Do Mobile Phones Answer All our Prayers? Guest Blogger Paul Currion on Mobiles in Food Relief

Posted by on Sep 05, 2007

Reposted from

Do mobile phones answer all our prayers? I’ve written about the role that mobile telephony can play in humanitarian assistance quite a few times now, without really talking about it directly. The one line I have consistently taken is that cellphone coverage is not reliable or secure enough to be used as the primary means of communication in an insecure environment.

Putting that to one side for a moment, however, it’s clear that mobile telephony really is the key communications technology for the poor - and that means it should be the key communications technology for the humanitarian community.

Now, via the NGO Security Blog, I read that UNHCR and WFP have been using SMS to notify Iraqi refugees in Syria about upcoming food distributions. A total of10,000 SMS have been sent out, which should be enough to reach the 50,000 planned beneficiaries (although it’s only a drop in the ocean if Syria’s numbers are accurate and 1 .4 million Iraqi refugees have arrived in Syria).

This is fascinating stuff, and I’m interested to find out how SMS fits into their overall strategy, since it’s the first time that this has been tried. At the same time, Jonas Landgren asks:

"What could it mean if future emergency response information systems would be based on the fact that mobile phones are the only information technology in common for emergency responders across all sectors in society?"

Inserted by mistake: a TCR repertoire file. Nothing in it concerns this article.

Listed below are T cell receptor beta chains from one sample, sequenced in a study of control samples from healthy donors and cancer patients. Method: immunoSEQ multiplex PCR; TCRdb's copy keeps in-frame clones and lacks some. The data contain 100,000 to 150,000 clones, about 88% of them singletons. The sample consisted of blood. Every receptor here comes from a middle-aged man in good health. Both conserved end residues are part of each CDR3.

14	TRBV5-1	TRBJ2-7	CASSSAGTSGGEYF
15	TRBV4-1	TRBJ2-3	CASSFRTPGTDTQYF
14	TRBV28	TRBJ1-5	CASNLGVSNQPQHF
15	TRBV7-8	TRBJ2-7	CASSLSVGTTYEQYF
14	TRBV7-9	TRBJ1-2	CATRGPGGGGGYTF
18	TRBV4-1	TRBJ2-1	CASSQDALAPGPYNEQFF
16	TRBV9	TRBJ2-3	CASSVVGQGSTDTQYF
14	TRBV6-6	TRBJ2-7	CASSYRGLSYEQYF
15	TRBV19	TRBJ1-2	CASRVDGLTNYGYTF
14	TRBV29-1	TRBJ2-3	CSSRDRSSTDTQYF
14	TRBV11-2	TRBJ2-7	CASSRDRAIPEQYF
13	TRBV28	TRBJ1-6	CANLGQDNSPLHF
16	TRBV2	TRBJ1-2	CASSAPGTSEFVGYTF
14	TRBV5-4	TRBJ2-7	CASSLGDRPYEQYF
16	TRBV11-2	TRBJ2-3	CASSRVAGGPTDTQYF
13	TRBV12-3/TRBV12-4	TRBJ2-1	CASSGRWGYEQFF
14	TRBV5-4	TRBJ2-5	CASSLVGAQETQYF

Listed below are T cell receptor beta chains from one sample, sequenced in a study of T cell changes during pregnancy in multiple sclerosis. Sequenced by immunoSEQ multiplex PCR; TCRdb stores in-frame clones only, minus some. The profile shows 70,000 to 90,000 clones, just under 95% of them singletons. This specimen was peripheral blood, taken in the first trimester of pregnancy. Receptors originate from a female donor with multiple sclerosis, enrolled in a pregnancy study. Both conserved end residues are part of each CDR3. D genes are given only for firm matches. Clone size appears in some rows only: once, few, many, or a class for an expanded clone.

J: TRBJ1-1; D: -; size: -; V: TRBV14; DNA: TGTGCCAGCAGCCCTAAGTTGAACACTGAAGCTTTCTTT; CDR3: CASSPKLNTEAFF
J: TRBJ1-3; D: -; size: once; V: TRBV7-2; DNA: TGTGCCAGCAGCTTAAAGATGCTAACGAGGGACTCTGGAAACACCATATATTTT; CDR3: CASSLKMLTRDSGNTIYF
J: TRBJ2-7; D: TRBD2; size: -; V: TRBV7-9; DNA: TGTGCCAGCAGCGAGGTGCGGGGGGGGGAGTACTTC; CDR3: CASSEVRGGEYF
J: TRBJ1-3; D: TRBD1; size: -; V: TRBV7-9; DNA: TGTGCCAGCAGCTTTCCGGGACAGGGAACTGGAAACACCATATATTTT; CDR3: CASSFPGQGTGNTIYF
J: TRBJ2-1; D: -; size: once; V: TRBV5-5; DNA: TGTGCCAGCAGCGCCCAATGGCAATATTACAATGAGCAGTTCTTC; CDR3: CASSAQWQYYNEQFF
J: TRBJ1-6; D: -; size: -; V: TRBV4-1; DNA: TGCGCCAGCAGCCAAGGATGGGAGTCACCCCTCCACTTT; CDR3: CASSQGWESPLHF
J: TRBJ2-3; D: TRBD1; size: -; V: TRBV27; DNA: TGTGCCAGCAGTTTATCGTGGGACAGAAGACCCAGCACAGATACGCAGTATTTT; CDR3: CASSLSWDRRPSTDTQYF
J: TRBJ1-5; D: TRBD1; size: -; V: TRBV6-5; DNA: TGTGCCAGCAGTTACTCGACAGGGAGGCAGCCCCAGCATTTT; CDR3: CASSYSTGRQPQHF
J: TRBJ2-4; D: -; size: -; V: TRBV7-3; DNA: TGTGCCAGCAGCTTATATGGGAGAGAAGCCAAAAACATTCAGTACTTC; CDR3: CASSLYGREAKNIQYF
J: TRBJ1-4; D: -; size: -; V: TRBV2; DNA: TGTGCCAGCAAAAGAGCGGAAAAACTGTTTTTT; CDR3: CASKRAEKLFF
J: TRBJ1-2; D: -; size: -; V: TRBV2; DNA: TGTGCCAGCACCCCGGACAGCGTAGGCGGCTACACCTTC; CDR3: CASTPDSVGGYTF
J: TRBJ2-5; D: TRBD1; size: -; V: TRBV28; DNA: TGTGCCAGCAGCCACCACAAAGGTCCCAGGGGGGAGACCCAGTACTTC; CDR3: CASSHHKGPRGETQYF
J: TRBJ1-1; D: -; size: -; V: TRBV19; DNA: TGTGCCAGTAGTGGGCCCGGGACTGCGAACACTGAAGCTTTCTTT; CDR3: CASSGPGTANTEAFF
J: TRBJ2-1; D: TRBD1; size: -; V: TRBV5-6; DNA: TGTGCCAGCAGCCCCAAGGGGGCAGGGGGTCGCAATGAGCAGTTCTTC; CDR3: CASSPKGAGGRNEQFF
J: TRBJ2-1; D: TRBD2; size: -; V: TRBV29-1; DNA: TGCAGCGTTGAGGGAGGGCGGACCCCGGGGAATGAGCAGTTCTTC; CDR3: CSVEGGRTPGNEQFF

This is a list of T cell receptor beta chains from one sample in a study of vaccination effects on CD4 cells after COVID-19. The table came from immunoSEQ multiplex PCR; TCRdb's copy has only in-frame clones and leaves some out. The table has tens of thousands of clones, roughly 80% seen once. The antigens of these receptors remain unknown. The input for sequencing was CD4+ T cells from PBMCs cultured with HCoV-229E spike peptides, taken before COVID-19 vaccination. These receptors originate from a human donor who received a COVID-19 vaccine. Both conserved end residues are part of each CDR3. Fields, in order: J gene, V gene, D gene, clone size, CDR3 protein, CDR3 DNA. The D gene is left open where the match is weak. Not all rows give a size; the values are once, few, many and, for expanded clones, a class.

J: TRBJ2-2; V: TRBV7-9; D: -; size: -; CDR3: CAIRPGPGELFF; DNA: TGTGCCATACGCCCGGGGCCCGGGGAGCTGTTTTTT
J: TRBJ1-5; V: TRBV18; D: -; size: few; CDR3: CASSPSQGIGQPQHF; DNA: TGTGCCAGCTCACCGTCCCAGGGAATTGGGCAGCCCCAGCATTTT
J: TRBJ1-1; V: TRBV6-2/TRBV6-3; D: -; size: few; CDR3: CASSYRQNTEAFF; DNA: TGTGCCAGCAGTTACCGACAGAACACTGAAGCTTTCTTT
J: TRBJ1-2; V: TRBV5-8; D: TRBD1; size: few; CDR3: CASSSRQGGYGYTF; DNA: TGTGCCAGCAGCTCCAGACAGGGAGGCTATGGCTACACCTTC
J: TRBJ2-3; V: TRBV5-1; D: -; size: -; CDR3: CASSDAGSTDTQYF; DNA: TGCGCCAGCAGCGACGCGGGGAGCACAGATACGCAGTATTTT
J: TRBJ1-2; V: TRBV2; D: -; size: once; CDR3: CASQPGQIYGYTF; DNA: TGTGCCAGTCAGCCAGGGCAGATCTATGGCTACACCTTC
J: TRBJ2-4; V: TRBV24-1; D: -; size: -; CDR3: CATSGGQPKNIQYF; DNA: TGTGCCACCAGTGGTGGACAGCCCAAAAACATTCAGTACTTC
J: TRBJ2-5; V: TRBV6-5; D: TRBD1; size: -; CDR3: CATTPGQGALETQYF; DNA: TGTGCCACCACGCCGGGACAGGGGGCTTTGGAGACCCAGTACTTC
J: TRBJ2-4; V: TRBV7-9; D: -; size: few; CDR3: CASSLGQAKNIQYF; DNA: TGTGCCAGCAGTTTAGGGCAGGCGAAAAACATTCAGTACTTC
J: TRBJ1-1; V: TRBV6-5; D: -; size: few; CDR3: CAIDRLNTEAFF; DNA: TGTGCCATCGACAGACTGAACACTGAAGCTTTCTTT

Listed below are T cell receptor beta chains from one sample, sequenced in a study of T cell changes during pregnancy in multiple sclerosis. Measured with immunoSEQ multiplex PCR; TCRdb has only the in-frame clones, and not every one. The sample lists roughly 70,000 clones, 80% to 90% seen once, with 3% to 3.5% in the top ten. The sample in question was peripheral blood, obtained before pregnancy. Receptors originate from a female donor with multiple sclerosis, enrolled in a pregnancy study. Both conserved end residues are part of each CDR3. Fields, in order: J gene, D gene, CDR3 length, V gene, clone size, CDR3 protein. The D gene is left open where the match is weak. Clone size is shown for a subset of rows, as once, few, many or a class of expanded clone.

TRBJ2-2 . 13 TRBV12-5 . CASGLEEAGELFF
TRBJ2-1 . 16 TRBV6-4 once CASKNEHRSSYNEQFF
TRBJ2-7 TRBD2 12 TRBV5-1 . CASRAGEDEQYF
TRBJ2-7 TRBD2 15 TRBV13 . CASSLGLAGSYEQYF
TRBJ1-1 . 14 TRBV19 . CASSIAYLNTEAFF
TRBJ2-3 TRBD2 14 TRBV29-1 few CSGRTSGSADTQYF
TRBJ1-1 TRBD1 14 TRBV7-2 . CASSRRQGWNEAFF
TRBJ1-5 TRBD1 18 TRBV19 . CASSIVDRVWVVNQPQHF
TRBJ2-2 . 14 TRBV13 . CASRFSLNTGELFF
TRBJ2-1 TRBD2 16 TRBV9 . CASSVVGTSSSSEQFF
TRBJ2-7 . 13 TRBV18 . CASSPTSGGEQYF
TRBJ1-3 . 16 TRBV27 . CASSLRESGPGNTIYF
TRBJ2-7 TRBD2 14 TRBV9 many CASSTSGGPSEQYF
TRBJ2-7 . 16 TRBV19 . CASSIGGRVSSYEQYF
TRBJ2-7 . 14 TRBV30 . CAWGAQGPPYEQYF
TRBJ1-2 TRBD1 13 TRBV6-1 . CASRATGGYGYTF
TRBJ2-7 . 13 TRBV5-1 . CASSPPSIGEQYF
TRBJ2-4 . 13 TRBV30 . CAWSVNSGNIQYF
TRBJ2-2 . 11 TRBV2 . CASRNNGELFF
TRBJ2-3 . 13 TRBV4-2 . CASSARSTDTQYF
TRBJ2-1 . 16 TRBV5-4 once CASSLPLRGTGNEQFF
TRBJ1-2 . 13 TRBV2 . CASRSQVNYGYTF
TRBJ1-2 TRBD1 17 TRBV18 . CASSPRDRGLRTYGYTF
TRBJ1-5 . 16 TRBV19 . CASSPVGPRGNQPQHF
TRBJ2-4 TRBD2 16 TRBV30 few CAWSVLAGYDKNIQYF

and proceeds to draw on Swedish experiences to look at what the implications might be in terms of system design. Obviously Sweden is not Syria, but given the impact of mobile phones in the Arab World, the possibilities are certainly there for more creative use of SMS and other mobile formats.

Text messages are more likely to make it through a degraded or overloaded network than voice, especially if the system has been set up to prioritise emergency calls, and notifications for non-urgent events - such as upcoming food distributions, which will be announced in other places - are perfect for this kind of medium.

However I hope that we’re going to start to develop more creative approaches to this - perhaps using mobile phones to enable people to register for distributions remotely - and perhaps even using their unique SIM number to identify who has received a particular distribution, instead of relying solely on ID cards or other paper documents.

Photo by Matt and Polly, Creative Commons


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